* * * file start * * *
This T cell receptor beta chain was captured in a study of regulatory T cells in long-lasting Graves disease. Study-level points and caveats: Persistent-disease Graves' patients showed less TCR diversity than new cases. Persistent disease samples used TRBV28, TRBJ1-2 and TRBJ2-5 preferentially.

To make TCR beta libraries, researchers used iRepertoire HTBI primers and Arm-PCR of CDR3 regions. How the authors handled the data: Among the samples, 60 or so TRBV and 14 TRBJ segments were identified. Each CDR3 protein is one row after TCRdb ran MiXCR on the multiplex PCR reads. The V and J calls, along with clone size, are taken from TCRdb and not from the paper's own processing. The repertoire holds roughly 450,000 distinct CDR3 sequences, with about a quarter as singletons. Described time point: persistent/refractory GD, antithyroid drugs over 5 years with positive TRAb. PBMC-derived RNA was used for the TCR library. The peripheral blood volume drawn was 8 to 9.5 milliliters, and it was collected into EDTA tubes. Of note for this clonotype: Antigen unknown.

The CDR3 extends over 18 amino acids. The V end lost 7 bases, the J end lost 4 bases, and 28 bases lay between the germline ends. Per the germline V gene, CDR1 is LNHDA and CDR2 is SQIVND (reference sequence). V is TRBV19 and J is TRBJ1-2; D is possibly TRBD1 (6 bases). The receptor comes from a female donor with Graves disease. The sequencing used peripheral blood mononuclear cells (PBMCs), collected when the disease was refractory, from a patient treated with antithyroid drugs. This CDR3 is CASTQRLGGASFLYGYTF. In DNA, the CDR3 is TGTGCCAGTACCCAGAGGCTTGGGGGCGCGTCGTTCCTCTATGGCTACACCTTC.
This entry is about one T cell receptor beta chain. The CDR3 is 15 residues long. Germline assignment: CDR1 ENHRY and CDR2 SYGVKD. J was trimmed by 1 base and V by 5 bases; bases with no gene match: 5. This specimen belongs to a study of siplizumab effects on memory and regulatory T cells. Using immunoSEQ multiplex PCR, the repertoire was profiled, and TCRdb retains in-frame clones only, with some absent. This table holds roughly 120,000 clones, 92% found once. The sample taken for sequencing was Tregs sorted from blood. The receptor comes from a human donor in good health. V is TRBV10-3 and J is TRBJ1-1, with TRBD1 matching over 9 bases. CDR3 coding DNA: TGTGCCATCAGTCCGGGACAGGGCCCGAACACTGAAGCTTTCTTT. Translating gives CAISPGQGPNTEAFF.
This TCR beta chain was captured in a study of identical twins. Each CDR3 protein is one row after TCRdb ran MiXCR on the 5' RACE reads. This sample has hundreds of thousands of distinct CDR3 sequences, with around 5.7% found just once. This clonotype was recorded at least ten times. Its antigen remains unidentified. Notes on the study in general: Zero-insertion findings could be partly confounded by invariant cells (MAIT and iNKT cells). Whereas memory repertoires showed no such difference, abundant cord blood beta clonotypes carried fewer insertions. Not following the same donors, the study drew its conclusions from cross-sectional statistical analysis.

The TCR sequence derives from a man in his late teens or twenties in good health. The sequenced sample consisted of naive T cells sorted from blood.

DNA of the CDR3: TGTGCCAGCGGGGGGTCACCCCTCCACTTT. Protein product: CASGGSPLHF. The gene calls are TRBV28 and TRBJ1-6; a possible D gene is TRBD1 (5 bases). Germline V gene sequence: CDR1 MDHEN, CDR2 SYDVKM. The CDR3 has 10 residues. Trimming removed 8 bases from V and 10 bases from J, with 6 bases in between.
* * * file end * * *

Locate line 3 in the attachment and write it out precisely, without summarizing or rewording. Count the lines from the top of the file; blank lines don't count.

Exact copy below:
The CDR3 extends over 18 amino acids. The V end lost 7 bases, the J end lost 4 bases, and 28 bases lay between the germline ends. Per the germline V gene, CDR1 is LNHDA and CDR2 is SQIVND (reference sequence). V is TRBV19 and J is TRBJ1-2; D is possibly TRBD1 (6 bases). The receptor comes from a female donor with Graves disease. The sequencing used peripheral blood mononuclear cells (PBMCs), collected when the disease was refractory, from a patient treated with antithyroid drugs. This CDR3 is CASTQRLGGASFLYGYTF. In DNA, the CDR3 is TGTGCCAGTACCCAGAGGCTTGGGGGCGCGTCGTTCCTCTATGGCTACACCTTC.